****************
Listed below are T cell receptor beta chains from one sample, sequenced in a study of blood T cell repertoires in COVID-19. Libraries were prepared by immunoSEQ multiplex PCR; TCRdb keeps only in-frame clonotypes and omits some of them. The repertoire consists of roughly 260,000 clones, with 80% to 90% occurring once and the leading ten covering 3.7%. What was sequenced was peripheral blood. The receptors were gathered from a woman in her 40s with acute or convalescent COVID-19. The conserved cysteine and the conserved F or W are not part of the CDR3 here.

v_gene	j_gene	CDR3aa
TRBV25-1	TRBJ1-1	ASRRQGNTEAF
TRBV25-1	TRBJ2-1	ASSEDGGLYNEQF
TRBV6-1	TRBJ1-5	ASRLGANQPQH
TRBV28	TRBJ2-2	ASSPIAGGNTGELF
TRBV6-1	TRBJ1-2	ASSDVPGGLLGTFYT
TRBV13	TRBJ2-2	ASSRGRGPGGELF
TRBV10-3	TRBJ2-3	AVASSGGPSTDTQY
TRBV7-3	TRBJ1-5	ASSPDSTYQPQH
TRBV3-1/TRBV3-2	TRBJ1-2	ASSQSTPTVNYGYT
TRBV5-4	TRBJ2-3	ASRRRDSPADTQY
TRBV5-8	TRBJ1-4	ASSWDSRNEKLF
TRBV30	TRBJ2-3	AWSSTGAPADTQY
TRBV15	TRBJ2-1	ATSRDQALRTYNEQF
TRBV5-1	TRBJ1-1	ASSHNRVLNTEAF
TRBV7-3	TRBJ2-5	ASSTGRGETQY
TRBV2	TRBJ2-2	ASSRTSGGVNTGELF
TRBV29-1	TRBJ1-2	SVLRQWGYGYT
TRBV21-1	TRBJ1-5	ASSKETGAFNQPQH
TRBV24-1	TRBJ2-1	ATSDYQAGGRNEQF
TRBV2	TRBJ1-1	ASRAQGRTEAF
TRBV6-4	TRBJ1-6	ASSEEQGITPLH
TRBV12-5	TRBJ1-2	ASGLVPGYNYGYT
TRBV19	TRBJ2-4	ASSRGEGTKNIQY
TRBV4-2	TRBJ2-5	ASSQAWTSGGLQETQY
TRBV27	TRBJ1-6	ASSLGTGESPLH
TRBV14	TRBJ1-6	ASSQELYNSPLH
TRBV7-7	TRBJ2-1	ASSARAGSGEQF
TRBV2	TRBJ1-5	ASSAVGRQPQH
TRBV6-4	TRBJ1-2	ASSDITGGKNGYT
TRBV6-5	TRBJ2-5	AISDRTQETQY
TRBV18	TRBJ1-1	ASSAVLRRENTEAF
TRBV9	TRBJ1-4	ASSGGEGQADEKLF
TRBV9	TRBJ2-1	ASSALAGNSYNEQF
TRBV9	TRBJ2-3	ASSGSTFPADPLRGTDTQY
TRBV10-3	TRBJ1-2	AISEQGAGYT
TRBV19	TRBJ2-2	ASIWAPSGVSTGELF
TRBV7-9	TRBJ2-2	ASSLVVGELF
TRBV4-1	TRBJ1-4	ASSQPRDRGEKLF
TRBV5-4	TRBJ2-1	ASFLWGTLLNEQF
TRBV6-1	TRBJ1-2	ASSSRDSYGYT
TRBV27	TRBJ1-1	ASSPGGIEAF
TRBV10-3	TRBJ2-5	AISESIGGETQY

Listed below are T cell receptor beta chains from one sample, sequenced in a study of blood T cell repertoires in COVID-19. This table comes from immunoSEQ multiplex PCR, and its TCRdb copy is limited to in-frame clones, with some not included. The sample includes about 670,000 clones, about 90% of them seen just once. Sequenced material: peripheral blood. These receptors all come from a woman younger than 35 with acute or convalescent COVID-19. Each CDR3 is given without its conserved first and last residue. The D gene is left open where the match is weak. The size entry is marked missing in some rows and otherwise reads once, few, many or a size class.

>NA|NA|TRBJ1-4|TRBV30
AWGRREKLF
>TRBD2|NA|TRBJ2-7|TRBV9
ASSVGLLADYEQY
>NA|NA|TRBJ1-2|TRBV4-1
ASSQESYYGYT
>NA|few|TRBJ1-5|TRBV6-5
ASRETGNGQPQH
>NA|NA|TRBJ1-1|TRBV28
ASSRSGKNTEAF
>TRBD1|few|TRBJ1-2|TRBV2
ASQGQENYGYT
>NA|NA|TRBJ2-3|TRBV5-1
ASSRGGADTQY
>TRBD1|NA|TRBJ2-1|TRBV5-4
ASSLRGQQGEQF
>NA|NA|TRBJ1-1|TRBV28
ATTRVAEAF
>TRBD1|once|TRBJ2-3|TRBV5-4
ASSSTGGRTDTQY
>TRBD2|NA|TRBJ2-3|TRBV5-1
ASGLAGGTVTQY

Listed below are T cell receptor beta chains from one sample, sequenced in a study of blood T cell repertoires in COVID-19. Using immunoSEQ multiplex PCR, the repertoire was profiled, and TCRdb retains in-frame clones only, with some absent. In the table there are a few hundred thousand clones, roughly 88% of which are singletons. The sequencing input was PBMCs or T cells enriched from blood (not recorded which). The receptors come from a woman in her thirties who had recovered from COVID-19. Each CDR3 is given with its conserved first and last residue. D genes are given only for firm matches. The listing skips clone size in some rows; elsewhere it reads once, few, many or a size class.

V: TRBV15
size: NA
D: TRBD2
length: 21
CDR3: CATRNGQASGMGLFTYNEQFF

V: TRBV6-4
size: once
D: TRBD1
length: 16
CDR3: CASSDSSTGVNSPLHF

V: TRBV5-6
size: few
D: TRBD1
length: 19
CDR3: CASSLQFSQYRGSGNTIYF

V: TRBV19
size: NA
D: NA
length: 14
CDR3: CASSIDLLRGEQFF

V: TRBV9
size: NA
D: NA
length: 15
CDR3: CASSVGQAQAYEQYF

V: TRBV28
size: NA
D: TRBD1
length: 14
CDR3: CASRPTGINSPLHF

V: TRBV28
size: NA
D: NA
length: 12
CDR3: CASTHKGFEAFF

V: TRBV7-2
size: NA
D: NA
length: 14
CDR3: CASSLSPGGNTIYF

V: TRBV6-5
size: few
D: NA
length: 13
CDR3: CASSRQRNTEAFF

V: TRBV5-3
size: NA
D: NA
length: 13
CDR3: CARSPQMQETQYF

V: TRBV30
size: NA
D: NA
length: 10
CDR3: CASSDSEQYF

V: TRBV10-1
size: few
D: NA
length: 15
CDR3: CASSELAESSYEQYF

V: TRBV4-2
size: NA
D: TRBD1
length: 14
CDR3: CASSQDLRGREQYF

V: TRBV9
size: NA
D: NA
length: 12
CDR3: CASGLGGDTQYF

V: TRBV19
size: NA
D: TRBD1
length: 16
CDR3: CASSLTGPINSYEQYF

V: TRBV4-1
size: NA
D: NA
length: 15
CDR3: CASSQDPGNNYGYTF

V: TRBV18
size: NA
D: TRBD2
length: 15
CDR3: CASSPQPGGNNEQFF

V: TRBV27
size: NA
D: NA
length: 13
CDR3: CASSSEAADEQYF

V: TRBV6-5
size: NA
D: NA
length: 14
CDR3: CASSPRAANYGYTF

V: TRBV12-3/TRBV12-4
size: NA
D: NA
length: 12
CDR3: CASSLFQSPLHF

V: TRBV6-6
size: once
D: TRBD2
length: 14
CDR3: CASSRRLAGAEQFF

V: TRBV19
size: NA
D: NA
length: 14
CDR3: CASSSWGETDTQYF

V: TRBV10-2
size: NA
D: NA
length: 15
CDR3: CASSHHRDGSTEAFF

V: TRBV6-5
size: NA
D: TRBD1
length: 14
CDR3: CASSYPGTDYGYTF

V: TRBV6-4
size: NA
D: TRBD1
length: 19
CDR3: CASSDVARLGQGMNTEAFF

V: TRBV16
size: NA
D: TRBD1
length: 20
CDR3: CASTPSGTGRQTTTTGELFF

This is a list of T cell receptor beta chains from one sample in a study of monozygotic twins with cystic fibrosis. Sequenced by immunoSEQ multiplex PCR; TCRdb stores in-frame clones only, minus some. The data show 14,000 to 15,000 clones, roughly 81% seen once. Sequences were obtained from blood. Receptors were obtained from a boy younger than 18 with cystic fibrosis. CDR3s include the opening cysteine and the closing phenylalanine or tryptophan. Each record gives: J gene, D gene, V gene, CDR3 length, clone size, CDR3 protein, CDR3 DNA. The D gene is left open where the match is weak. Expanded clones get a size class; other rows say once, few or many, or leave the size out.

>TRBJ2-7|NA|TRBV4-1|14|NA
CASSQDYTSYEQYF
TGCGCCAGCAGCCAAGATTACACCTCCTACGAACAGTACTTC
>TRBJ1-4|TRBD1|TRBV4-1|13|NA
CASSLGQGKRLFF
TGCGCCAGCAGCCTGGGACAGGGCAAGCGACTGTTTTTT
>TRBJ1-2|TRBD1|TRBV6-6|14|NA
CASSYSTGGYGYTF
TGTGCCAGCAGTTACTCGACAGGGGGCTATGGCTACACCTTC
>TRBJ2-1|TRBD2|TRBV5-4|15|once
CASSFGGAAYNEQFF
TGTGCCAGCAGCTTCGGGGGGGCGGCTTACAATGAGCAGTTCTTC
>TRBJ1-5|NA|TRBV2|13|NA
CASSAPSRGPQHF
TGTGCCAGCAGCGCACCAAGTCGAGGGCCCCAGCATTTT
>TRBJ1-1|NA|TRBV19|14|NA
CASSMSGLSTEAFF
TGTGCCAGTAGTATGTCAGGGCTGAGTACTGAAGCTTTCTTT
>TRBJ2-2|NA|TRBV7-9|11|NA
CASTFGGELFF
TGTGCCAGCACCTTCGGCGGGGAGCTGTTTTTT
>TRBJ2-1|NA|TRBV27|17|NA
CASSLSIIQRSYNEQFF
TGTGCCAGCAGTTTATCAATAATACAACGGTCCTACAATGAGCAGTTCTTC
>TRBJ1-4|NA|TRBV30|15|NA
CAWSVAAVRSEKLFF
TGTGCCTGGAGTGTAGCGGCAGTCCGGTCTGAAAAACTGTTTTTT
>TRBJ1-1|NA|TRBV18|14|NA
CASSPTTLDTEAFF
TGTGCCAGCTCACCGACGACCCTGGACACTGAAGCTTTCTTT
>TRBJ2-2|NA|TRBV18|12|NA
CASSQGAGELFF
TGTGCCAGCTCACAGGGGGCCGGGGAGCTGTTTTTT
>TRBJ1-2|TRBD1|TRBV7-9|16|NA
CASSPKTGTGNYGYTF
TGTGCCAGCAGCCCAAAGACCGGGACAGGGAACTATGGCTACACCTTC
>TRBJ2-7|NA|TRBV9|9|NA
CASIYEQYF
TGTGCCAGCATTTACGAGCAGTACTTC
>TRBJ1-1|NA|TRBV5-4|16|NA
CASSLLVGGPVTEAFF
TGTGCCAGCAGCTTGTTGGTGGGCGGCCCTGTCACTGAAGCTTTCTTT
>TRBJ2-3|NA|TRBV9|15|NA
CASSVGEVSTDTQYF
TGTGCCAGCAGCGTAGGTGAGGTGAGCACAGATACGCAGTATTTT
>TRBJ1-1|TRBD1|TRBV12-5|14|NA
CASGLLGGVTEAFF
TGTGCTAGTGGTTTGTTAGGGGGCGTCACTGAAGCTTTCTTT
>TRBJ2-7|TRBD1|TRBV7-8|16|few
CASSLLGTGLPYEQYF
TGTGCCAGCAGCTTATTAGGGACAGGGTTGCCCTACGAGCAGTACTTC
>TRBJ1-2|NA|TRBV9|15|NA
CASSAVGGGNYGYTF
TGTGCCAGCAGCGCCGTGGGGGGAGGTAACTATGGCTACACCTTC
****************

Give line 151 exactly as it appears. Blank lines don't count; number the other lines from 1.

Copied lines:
D: TRBD2